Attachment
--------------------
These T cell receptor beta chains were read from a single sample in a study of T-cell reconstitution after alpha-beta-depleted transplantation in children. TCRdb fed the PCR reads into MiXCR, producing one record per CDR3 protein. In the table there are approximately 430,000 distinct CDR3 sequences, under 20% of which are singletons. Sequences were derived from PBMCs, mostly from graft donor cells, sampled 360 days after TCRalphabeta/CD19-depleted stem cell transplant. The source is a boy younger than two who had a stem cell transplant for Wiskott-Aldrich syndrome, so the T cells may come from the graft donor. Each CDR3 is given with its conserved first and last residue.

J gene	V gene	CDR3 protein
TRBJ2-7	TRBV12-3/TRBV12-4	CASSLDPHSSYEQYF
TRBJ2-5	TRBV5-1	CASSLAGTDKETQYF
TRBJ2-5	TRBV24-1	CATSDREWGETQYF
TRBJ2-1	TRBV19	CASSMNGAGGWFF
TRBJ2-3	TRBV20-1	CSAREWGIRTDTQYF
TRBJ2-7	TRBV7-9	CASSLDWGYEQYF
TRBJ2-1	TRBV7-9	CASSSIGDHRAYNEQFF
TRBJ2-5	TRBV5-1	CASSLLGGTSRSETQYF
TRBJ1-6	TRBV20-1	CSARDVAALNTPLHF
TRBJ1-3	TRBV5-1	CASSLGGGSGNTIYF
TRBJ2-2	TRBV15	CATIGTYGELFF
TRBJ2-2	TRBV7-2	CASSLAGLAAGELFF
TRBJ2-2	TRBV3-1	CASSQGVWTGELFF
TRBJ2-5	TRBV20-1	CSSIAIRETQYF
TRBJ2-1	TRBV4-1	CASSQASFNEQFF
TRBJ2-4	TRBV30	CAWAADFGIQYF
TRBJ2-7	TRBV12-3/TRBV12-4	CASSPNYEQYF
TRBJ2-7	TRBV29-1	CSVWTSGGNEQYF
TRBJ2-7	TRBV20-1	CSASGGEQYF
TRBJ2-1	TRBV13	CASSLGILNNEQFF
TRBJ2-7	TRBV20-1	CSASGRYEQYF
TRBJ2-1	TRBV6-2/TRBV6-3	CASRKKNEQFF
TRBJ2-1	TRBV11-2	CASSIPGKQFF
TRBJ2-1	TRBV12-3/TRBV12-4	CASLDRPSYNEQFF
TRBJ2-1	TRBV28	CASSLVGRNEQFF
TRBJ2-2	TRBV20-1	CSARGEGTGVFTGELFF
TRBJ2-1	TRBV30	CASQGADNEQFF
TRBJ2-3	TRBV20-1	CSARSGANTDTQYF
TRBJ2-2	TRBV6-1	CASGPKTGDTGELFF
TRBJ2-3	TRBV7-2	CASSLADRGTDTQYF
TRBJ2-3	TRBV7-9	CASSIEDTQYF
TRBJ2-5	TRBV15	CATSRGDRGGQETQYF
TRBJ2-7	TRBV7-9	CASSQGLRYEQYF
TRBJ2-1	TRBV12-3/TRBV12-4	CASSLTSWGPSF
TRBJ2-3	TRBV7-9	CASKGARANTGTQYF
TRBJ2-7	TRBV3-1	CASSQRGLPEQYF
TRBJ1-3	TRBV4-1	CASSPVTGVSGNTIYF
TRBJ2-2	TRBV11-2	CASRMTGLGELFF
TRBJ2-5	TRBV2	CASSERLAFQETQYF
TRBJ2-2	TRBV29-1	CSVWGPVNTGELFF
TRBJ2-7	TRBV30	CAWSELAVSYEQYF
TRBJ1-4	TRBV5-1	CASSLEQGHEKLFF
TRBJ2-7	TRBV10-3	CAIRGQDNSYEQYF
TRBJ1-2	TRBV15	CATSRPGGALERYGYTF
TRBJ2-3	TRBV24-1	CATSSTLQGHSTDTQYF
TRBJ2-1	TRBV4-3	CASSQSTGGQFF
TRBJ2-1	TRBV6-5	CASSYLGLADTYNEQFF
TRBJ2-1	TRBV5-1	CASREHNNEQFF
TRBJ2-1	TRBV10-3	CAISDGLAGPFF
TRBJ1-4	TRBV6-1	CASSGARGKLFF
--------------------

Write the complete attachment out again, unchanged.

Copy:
These T cell receptor beta chains were read from a single sample in a study of T-cell reconstitution after alpha-beta-depleted transplantation in children. TCRdb fed the PCR reads into MiXCR, producing one record per CDR3 protein. In the table there are approximately 430,000 distinct CDR3 sequences, under 20% of which are singletons. Sequences were derived from PBMCs, mostly from graft donor cells, sampled 360 days after TCRalphabeta/CD19-depleted stem cell transplant. The source is a boy younger than two who had a stem cell transplant for Wiskott-Aldrich syndrome, so the T cells may come from the graft donor. Each CDR3 is given with its conserved first and last residue.

J gene	V gene	CDR3 protein
TRBJ2-7	TRBV12-3/TRBV12-4	CASSLDPHSSYEQYF
TRBJ2-5	TRBV5-1	CASSLAGTDKETQYF
TRBJ2-5	TRBV24-1	CATSDREWGETQYF
TRBJ2-1	TRBV19	CASSMNGAGGWFF
TRBJ2-3	TRBV20-1	CSAREWGIRTDTQYF
TRBJ2-7	TRBV7-9	CASSLDWGYEQYF
TRBJ2-1	TRBV7-9	CASSSIGDHRAYNEQFF
TRBJ2-5	TRBV5-1	CASSLLGGTSRSETQYF
TRBJ1-6	TRBV20-1	CSARDVAALNTPLHF
TRBJ1-3	TRBV5-1	CASSLGGGSGNTIYF
TRBJ2-2	TRBV15	CATIGTYGELFF
TRBJ2-2	TRBV7-2	CASSLAGLAAGELFF
TRBJ2-2	TRBV3-1	CASSQGVWTGELFF
TRBJ2-5	TRBV20-1	CSSIAIRETQYF
TRBJ2-1	TRBV4-1	CASSQASFNEQFF
TRBJ2-4	TRBV30	CAWAADFGIQYF
TRBJ2-7	TRBV12-3/TRBV12-4	CASSPNYEQYF
TRBJ2-7	TRBV29-1	CSVWTSGGNEQYF
TRBJ2-7	TRBV20-1	CSASGGEQYF
TRBJ2-1	TRBV13	CASSLGILNNEQFF
TRBJ2-7	TRBV20-1	CSASGRYEQYF
TRBJ2-1	TRBV6-2/TRBV6-3	CASRKKNEQFF
TRBJ2-1	TRBV11-2	CASSIPGKQFF
TRBJ2-1	TRBV12-3/TRBV12-4	CASLDRPSYNEQFF
TRBJ2-1	TRBV28	CASSLVGRNEQFF
TRBJ2-2	TRBV20-1	CSARGEGTGVFTGELFF
TRBJ2-1	TRBV30	CASQGADNEQFF
TRBJ2-3	TRBV20-1	CSARSGANTDTQYF
TRBJ2-2	TRBV6-1	CASGPKTGDTGELFF
TRBJ2-3	TRBV7-2	CASSLADRGTDTQYF
TRBJ2-3	TRBV7-9	CASSIEDTQYF
TRBJ2-5	TRBV15	CATSRGDRGGQETQYF
TRBJ2-7	TRBV7-9	CASSQGLRYEQYF
TRBJ2-1	TRBV12-3/TRBV12-4	CASSLTSWGPSF
TRBJ2-3	TRBV7-9	CASKGARANTGTQYF
TRBJ2-7	TRBV3-1	CASSQRGLPEQYF
TRBJ1-3	TRBV4-1	CASSPVTGVSGNTIYF
TRBJ2-2	TRBV11-2	CASRMTGLGELFF
TRBJ2-5	TRBV2	CASSERLAFQETQYF
TRBJ2-2	TRBV29-1	CSVWGPVNTGELFF
TRBJ2-7	TRBV30	CAWSELAVSYEQYF
TRBJ1-4	TRBV5-1	CASSLEQGHEKLFF
TRBJ2-7	TRBV10-3	CAIRGQDNSYEQYF
TRBJ1-2	TRBV15	CATSRPGGALERYGYTF
TRBJ2-3	TRBV24-1	CATSSTLQGHSTDTQYF
TRBJ2-1	TRBV4-3	CASSQSTGGQFF
TRBJ2-1	TRBV6-5	CASSYLGLADTYNEQFF
TRBJ2-1	TRBV5-1	CASREHNNEQFF
TRBJ2-1	TRBV10-3	CAISDGLAGPFF
TRBJ1-4	TRBV6-1	CASSGARGKLFF